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dc.contributor.authorBrielmann, Aenne A.
dc.contributor.authorBuras, Nir H.
dc.contributor.authorSalingaros, Nikos A.
dc.contributor.authorTaylor, Richard P.
dc.date.accessioned2022-03-24T14:46:47Z
dc.date.available2022-03-24T14:46:47Z
dc.date.issued2022-01-07
dc.identifierdoi: 10.3390/urbansci6010003
dc.identifier.citationUrban Science 6 (1): 3 (2022)
dc.identifier.urihttps://hdl.handle.net/20.500.12588/815
dc.description.abstractThis article reviews current research in visual urban perception. The temporal sequence of the first few milliseconds of visual stimulus processing sheds light on the historically ambiguous topic of aesthetic experience. Automatic fractal processing triggers initial attraction/avoidance evaluations of an environment’s salubriousness, and its potentially positive or negative impacts upon an individual. As repeated cycles of visual perception occur, the attractiveness of urban form affects the user experience much more than had been previously suspected. These perceptual mechanisms promote walkability and intuitive navigation, and so they support the urban and civic interactions for which we establish communities and cities in the first place. Therefore, the use of multiple fractals needs to reintegrate with biophilic and traditional architecture in urban design for their proven positive effects on health and well-being. Such benefits include striking reductions in observers’ stress and mental fatigue. Due to their costs to individual well-being, urban performance, environmental quality, and climatic adaptation, this paper recommends that nontraditional styles should be hereafter applied judiciously to the built environment.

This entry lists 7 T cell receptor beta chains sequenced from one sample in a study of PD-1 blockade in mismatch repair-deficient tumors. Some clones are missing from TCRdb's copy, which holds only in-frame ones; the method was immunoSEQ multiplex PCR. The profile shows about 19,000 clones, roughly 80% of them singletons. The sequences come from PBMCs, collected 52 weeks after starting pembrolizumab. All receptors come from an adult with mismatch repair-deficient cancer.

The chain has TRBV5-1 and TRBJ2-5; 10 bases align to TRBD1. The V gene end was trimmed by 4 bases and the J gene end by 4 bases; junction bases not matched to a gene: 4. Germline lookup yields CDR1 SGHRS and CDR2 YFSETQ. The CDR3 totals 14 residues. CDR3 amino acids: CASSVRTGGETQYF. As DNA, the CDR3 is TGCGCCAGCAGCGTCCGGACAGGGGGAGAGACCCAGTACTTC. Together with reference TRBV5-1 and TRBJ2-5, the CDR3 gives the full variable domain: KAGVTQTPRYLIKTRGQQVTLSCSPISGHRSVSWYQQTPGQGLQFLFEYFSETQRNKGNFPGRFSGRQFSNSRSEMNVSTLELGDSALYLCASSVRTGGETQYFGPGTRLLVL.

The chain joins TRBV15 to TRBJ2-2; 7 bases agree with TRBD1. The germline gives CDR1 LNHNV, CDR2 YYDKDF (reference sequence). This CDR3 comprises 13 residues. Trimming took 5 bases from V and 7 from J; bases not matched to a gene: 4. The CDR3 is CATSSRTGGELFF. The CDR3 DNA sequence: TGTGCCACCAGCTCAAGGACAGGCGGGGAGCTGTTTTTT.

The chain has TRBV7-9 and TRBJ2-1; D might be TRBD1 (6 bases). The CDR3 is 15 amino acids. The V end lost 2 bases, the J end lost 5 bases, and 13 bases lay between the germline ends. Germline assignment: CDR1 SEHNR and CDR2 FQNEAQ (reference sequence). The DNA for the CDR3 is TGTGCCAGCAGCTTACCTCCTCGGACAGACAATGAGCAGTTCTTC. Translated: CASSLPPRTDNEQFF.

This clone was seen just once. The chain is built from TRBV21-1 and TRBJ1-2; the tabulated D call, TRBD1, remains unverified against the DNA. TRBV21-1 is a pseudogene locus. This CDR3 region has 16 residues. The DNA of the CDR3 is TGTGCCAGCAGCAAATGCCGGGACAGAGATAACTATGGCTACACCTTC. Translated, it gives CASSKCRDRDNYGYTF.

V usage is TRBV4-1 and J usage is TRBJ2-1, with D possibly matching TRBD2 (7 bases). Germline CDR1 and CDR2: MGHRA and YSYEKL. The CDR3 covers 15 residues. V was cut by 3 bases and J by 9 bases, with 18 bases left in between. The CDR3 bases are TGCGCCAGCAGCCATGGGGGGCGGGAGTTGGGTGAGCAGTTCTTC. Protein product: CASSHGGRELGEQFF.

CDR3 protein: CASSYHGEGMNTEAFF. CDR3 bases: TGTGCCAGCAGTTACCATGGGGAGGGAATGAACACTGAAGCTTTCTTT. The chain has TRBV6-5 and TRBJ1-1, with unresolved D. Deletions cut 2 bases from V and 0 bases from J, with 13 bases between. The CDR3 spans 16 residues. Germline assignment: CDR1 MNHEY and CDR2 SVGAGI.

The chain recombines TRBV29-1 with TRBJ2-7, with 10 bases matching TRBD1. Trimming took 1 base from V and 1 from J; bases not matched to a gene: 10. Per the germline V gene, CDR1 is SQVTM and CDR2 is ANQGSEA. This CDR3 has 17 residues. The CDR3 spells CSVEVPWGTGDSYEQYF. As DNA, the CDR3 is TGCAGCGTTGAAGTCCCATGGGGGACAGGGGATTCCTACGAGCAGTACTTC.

dc.titleWhat Happens in Your Brain When You Walk Down the Street? Implications of Architectural Proportions, Biophilia, and Fractal Geometry for Urban Science
dc.date.updated2022-03-24T14:46:48Z
dc.description.departmentMathematics
dc.description.departmentArchitecture


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